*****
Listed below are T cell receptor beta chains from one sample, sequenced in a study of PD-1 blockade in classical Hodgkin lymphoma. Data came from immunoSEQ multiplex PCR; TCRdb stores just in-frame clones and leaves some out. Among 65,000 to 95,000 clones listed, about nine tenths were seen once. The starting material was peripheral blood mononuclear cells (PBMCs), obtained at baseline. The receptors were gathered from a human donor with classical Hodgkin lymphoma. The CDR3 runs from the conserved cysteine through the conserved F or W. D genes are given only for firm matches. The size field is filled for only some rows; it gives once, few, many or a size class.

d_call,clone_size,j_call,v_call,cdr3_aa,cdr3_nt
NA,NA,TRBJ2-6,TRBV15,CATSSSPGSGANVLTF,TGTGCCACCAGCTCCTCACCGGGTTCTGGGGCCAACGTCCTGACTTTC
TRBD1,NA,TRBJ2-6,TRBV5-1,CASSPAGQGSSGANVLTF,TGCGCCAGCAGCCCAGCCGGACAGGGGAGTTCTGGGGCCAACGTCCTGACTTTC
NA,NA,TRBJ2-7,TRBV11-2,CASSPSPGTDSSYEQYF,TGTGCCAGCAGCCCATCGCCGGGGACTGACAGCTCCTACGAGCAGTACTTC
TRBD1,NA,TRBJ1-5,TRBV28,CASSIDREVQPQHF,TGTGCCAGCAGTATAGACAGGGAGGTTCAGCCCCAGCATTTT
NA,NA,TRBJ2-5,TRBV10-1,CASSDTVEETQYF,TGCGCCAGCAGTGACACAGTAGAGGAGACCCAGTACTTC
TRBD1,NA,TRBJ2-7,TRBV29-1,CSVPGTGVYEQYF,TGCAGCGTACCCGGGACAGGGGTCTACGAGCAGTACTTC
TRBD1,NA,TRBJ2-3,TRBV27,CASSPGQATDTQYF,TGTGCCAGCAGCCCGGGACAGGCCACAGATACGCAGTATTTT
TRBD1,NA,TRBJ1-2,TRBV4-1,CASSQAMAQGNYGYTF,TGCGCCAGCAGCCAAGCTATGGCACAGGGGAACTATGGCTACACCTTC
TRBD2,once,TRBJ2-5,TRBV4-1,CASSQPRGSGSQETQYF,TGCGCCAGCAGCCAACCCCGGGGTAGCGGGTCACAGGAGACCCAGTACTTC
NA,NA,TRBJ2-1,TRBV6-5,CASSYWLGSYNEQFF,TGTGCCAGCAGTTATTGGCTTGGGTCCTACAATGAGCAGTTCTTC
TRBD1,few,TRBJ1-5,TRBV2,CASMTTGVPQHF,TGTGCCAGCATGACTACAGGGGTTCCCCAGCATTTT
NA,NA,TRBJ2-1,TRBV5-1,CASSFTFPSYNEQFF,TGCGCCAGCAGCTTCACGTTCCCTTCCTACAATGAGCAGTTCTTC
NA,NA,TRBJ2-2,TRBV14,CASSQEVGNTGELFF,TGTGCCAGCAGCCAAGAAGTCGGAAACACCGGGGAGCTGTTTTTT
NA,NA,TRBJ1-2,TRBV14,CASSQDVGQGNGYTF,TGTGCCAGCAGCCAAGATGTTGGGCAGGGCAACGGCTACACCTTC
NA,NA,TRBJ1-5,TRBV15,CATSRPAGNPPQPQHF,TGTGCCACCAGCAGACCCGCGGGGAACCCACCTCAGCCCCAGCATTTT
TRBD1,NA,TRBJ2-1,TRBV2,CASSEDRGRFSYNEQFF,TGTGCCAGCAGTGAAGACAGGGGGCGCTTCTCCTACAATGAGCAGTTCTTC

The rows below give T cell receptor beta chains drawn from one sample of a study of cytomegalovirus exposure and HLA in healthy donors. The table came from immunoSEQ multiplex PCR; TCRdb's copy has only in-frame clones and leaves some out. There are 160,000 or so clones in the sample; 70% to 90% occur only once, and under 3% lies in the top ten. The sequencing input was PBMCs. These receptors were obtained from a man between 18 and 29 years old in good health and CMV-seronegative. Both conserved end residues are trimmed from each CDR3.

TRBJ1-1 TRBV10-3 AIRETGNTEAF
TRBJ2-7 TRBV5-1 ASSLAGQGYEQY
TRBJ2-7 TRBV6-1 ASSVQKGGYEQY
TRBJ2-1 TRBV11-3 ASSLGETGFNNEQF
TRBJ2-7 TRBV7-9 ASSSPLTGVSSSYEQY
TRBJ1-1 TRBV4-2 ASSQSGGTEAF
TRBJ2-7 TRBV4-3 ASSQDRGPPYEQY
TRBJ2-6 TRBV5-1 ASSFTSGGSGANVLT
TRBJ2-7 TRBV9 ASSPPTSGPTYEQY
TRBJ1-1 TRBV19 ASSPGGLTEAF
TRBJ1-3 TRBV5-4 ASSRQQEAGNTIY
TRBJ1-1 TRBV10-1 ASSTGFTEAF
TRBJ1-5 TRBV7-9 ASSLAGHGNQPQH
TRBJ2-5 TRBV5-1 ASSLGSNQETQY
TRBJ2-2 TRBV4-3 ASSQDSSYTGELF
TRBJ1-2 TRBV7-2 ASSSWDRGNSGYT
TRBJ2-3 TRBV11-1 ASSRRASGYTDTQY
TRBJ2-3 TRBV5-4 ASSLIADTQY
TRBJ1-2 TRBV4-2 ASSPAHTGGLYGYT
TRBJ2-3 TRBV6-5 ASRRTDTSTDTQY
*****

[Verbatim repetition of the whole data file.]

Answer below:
Listed below are T cell receptor beta chains from one sample, sequenced in a study of PD-1 blockade in classical Hodgkin lymphoma. Data came from immunoSEQ multiplex PCR; TCRdb stores just in-frame clones and leaves some out. Among 65,000 to 95,000 clones listed, about nine tenths were seen once. The starting material was peripheral blood mononuclear cells (PBMCs), obtained at baseline. The receptors were gathered from a human donor with classical Hodgkin lymphoma. The CDR3 runs from the conserved cysteine through the conserved F or W. D genes are given only for firm matches. The size field is filled for only some rows; it gives once, few, many or a size class.

d_call,clone_size,j_call,v_call,cdr3_aa,cdr3_nt
NA,NA,TRBJ2-6,TRBV15,CATSSSPGSGANVLTF,TGTGCCACCAGCTCCTCACCGGGTTCTGGGGCCAACGTCCTGACTTTC
TRBD1,NA,TRBJ2-6,TRBV5-1,CASSPAGQGSSGANVLTF,TGCGCCAGCAGCCCAGCCGGACAGGGGAGTTCTGGGGCCAACGTCCTGACTTTC
NA,NA,TRBJ2-7,TRBV11-2,CASSPSPGTDSSYEQYF,TGTGCCAGCAGCCCATCGCCGGGGACTGACAGCTCCTACGAGCAGTACTTC
TRBD1,NA,TRBJ1-5,TRBV28,CASSIDREVQPQHF,TGTGCCAGCAGTATAGACAGGGAGGTTCAGCCCCAGCATTTT
NA,NA,TRBJ2-5,TRBV10-1,CASSDTVEETQYF,TGCGCCAGCAGTGACACAGTAGAGGAGACCCAGTACTTC
TRBD1,NA,TRBJ2-7,TRBV29-1,CSVPGTGVYEQYF,TGCAGCGTACCCGGGACAGGGGTCTACGAGCAGTACTTC
TRBD1,NA,TRBJ2-3,TRBV27,CASSPGQATDTQYF,TGTGCCAGCAGCCCGGGACAGGCCACAGATACGCAGTATTTT
TRBD1,NA,TRBJ1-2,TRBV4-1,CASSQAMAQGNYGYTF,TGCGCCAGCAGCCAAGCTATGGCACAGGGGAACTATGGCTACACCTTC
TRBD2,once,TRBJ2-5,TRBV4-1,CASSQPRGSGSQETQYF,TGCGCCAGCAGCCAACCCCGGGGTAGCGGGTCACAGGAGACCCAGTACTTC
NA,NA,TRBJ2-1,TRBV6-5,CASSYWLGSYNEQFF,TGTGCCAGCAGTTATTGGCTTGGGTCCTACAATGAGCAGTTCTTC
TRBD1,few,TRBJ1-5,TRBV2,CASMTTGVPQHF,TGTGCCAGCATGACTACAGGGGTTCCCCAGCATTTT
NA,NA,TRBJ2-1,TRBV5-1,CASSFTFPSYNEQFF,TGCGCCAGCAGCTTCACGTTCCCTTCCTACAATGAGCAGTTCTTC
NA,NA,TRBJ2-2,TRBV14,CASSQEVGNTGELFF,TGTGCCAGCAGCCAAGAAGTCGGAAACACCGGGGAGCTGTTTTTT
NA,NA,TRBJ1-2,TRBV14,CASSQDVGQGNGYTF,TGTGCCAGCAGCCAAGATGTTGGGCAGGGCAACGGCTACACCTTC
NA,NA,TRBJ1-5,TRBV15,CATSRPAGNPPQPQHF,TGTGCCACCAGCAGACCCGCGGGGAACCCACCTCAGCCCCAGCATTTT
TRBD1,NA,TRBJ2-1,TRBV2,CASSEDRGRFSYNEQFF,TGTGCCAGCAGTGAAGACAGGGGGCGCTTCTCCTACAATGAGCAGTTCTTC

The rows below give T cell receptor beta chains drawn from one sample of a study of cytomegalovirus exposure and HLA in healthy donors. The table came from immunoSEQ multiplex PCR; TCRdb's copy has only in-frame clones and leaves some out. There are 160,000 or so clones in the sample; 70% to 90% occur only once, and under 3% lies in the top ten. The sequencing input was PBMCs. These receptors were obtained from a man between 18 and 29 years old in good health and CMV-seronegative. Both conserved end residues are trimmed from each CDR3.

TRBJ1-1 TRBV10-3 AIRETGNTEAF
TRBJ2-7 TRBV5-1 ASSLAGQGYEQY
TRBJ2-7 TRBV6-1 ASSVQKGGYEQY
TRBJ2-1 TRBV11-3 ASSLGETGFNNEQF
TRBJ2-7 TRBV7-9 ASSSPLTGVSSSYEQY
TRBJ1-1 TRBV4-2 ASSQSGGTEAF
TRBJ2-7 TRBV4-3 ASSQDRGPPYEQY
TRBJ2-6 TRBV5-1 ASSFTSGGSGANVLT
TRBJ2-7 TRBV9 ASSPPTSGPTYEQY
TRBJ1-1 TRBV19 ASSPGGLTEAF
TRBJ1-3 TRBV5-4 ASSRQQEAGNTIY
TRBJ1-1 TRBV10-1 ASSTGFTEAF
TRBJ1-5 TRBV7-9 ASSLAGHGNQPQH
TRBJ2-5 TRBV5-1 ASSLGSNQETQY
TRBJ2-2 TRBV4-3 ASSQDSSYTGELF
TRBJ1-2 TRBV7-2 ASSSWDRGNSGYT
TRBJ2-3 TRBV11-1 ASSRRASGYTDTQY
TRBJ2-3 TRBV5-4 ASSLIADTQY
TRBJ1-2 TRBV4-2 ASSPAHTGGLYGYT
TRBJ2-3 TRBV6-5 ASRRTDTSTDTQY